- We are not convinced that the £3.6 billion funding over three years to implement fair cost of care reform, the care cost cap and extension of the means test threshold (part of the wider £5.4 billion allocated for social care through the new Health and Social Care Levy) is sufficient which means councils may be put in a difficult position with insufficient funding to fully implement new statutory responsibilities.
- Our estimate of the provider market funding gap is £1.5 billion now, rising to £1.8 billion by 2024/25. Tackling this alone is more than the funding allocated for reform, leaving nothing for other practical implementation matters associated with the reforms, such as setting up necessary IT systems and conducting additional assessments, or the actual implementation costs of the cap and floor.
We therefore ask the government to offer assurances that the planned changes will be funded in full.
Question 6: Do you agree with the government’s proposals for a one-off 2022/23 Services Grant distributed using 2013/14 shares of the Settlement Funding Assessment?
- We note that the one-off Services Grant worth £822 million in 2022/23 is proposed to be distributed through the existing formula for assessed relative need across the sector, using 2013/14 shares of Settlement Funding Assessment. We do not take a position supporting a particular distribution formula. We note that RNFs are a recognised way of allocating grant resources although the data was last updated in 2013/14 and a number of the underlying formulae were developed some years previous to that.
- We also note that the grant will not be ring-fenced and that the Government intends this to be a one off grant for 2022/23 and to work closely with local government on how to best use this funding from 2023/24 onwards. We further note that the funding would be excluded from any proposed baseline for transitional support as a result of any potential future system changes. There will be some concern in the sector that its one-off nature makes planning for 2023/24 and beyond more difficult.
Question 7: Do you agree with the government’s proposals for New Homes Bonus in 2022/23?
- The New Homes Bonus (NHB) makes up a considerable part of funding for some councils, particularly shire district authorities. The LGA has always been of the view that the NHB should be funded from outside the settlement.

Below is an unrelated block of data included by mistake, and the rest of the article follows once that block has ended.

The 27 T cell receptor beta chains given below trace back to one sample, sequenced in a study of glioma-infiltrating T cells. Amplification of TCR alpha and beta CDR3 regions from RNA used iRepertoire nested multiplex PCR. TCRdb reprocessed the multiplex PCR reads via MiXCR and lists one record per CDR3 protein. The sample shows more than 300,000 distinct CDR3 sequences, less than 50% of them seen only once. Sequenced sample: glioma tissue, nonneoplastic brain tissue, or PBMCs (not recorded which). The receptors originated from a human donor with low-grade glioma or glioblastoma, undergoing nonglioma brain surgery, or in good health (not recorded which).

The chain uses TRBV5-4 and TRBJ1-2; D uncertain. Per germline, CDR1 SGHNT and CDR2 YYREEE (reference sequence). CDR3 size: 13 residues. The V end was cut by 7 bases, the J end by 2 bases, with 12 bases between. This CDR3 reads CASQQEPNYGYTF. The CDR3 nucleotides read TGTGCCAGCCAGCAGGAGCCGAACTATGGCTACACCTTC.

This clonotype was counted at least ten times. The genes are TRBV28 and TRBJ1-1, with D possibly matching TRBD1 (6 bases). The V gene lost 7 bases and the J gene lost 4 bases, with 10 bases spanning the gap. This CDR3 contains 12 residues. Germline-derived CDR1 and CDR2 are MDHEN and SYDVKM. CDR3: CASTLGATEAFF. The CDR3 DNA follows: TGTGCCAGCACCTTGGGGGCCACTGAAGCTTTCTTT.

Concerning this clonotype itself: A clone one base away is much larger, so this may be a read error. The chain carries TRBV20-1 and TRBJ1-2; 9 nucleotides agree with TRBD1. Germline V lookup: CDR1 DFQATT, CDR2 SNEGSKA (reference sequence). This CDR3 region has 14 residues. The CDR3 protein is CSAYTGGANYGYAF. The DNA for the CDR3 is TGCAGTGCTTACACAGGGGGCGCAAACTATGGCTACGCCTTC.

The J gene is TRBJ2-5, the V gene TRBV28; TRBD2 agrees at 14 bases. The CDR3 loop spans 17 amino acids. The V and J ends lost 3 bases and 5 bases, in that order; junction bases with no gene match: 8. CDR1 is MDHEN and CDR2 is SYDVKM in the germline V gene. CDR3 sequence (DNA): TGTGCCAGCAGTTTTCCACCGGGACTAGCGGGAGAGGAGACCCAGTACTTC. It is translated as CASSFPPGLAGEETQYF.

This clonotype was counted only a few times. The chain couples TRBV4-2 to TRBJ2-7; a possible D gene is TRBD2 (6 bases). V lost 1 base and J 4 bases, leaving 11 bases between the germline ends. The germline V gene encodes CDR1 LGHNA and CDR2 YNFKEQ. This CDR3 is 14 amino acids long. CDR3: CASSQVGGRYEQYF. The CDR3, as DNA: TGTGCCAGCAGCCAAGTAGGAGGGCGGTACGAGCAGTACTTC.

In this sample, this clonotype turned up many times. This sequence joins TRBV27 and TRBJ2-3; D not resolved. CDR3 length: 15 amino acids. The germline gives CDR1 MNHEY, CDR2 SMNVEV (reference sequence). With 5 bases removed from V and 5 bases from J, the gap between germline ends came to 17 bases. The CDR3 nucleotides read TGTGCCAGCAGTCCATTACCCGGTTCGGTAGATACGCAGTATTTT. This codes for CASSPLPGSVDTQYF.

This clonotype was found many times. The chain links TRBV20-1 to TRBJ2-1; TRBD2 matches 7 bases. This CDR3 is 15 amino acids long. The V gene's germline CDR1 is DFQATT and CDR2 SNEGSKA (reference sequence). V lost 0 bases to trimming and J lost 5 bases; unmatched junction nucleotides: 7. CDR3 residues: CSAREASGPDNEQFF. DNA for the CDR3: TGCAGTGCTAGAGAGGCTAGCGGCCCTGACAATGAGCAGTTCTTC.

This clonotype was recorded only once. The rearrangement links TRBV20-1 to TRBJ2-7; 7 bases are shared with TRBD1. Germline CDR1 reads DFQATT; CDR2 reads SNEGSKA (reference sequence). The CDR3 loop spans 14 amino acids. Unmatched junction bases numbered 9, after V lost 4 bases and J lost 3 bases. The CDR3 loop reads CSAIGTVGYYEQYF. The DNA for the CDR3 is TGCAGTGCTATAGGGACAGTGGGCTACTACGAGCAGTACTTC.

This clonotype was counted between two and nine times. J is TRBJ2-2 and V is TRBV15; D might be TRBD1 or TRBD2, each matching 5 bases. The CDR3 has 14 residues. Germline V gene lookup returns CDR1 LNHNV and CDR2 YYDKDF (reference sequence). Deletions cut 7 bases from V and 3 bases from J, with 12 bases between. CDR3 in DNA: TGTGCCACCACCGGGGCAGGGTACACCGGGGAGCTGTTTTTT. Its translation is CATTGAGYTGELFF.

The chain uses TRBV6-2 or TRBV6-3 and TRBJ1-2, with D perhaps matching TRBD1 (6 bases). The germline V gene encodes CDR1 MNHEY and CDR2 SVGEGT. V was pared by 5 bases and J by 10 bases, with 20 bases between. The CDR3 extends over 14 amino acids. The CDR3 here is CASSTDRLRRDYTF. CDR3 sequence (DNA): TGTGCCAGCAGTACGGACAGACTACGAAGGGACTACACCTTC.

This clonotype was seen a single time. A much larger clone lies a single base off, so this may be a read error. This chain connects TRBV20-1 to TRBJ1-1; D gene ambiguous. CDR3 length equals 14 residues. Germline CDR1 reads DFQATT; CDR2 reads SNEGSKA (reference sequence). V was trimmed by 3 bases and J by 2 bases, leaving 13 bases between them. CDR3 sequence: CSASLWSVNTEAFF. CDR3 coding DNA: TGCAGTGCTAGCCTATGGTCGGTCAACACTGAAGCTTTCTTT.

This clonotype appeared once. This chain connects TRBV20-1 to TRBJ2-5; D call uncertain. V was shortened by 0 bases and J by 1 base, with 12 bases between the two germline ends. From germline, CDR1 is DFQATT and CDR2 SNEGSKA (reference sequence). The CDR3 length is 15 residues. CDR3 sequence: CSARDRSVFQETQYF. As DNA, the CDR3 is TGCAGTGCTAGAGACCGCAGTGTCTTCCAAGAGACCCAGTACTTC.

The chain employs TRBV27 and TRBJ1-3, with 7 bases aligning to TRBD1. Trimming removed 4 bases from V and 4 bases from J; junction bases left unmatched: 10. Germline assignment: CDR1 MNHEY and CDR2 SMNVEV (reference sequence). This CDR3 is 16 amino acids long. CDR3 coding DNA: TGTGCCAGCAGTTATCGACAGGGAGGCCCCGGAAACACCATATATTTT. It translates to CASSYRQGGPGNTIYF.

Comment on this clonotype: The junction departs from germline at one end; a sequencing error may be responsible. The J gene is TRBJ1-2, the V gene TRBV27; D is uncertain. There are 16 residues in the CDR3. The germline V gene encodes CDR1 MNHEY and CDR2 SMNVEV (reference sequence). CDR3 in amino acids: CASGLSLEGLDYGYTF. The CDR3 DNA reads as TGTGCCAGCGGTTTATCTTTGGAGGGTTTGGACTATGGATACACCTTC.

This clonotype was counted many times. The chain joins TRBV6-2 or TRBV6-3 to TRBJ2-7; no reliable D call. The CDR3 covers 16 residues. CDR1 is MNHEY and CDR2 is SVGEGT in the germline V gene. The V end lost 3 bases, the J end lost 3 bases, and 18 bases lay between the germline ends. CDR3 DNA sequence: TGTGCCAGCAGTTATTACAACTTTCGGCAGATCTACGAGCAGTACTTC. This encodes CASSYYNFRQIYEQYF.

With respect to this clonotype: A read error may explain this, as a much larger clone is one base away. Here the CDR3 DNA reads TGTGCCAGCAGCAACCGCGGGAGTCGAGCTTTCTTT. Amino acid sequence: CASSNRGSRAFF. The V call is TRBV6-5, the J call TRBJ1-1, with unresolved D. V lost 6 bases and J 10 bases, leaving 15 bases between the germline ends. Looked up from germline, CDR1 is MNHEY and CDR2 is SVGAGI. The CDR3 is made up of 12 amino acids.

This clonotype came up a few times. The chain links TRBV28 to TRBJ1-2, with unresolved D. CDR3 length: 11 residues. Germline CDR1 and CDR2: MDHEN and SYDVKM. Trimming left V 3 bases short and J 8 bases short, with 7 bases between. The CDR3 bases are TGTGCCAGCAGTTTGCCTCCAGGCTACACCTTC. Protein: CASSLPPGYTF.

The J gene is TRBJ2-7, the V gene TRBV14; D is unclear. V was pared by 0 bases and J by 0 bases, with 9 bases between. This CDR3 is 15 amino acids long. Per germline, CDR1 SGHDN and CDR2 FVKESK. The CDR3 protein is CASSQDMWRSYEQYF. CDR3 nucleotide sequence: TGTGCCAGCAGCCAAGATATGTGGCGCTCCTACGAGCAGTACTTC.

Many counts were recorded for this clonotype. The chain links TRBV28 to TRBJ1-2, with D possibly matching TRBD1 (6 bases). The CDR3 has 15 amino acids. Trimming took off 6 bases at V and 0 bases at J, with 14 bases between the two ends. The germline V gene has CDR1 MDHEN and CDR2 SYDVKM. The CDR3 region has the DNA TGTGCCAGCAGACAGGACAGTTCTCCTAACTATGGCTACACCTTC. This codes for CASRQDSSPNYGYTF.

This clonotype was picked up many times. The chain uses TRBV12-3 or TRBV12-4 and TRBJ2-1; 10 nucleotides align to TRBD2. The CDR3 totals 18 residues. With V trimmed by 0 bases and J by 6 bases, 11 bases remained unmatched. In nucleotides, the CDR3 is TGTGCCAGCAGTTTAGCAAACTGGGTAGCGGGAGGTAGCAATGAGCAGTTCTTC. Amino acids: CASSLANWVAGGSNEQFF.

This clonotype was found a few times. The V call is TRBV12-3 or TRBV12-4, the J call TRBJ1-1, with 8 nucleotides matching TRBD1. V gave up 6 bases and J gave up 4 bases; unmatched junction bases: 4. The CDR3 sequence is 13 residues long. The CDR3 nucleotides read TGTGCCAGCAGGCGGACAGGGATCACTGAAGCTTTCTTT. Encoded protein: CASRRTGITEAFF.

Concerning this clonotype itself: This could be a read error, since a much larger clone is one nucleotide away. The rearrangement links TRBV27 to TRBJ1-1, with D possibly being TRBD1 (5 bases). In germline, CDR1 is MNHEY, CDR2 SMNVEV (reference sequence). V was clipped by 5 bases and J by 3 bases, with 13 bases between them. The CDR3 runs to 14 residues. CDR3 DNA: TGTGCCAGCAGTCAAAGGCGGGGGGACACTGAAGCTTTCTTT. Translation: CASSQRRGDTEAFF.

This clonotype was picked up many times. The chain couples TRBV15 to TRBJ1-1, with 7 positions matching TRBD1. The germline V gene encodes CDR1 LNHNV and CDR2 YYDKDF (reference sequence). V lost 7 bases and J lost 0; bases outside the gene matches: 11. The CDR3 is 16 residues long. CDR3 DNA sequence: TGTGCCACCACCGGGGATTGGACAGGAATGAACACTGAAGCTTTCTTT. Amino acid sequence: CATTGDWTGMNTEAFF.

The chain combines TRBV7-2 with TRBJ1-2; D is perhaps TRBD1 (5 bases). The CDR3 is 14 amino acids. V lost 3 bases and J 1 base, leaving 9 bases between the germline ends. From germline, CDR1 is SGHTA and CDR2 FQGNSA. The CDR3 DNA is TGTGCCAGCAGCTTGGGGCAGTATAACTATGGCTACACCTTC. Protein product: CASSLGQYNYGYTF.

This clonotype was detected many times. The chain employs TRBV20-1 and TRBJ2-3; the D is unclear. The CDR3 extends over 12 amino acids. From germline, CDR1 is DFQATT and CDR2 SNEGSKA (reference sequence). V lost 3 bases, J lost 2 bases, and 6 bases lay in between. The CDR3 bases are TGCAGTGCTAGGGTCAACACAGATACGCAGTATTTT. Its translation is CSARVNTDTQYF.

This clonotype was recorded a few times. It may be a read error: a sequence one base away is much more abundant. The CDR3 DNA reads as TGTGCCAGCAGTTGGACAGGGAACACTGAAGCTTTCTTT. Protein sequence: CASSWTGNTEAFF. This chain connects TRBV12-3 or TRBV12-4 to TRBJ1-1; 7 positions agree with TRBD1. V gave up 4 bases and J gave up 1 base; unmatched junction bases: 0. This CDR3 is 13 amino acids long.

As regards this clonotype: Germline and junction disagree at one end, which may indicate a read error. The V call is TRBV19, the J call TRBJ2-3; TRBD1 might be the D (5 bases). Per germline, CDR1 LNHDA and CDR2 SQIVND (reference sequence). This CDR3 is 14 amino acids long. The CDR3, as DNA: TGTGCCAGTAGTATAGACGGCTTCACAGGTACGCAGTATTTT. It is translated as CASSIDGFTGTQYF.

- Councils need clarity on the future of the new homes bonus to be able to plan their budgets beyond next year and into the medium term. Any changes should come with transitional funding to ensure that local authority services that residents rely on are not put at risk.
Question 8: Do you agree with the government’s proposals for Rural Services Delivery Grant in 2022/23?
- Councils which receive this grant will welcome this proposal, which is unchanged from 2021/22, although they might have hoped for an uplift to reflect inflation.
Question 9: Do you agree with the government’s proposal for the Lower Tier Services Grant, with a new minimum funding floor in 2022/23 so that no authority sees an annual reduction in Core Spending Power?
- As stated above we do not take a formal view on distribution. Councils receiving this grant will welcome the funding.
Question 10: Do you have any comments on the impact of the proposals for the 2022/23 settlement outlined in this consultation document on persons who share a protected characteristic, and on the draft policy impact statement published alongside the consultation document? Please provide evidence to support your comments.
- As mentioned in our response to question 1, the LGA does not take a formal view on distribution, pointing to arguments on both sides.
- We would recommend that in addition to the draft policy impact statement, the Government should review whether their distribution methodology leads to disparities on the basis of protected characteristics (for example in terms of resource going to areas with higher Black, Asian and minority ethnic (BAME) communities, who have evidentially been harder hit by COVID-19).
- We would also note that although socioeconomic status is not a protected characteristic, it has a proven relationship with differential outcomes for many protected characteristics (race, age, gender, disability). It should therefore be considered alongside them, particularly given the strong evidence of COVID-19-exacerbated health inequalities and economic impacts. This is in order to mitigate economic and financial inequality and ensure all communities are supported through economic recovery.
- In addition, the LGA refers the Government to the response from individual member authorities.
Other points not covered by the consultation questions
Fair Funding Review and Business Rates retention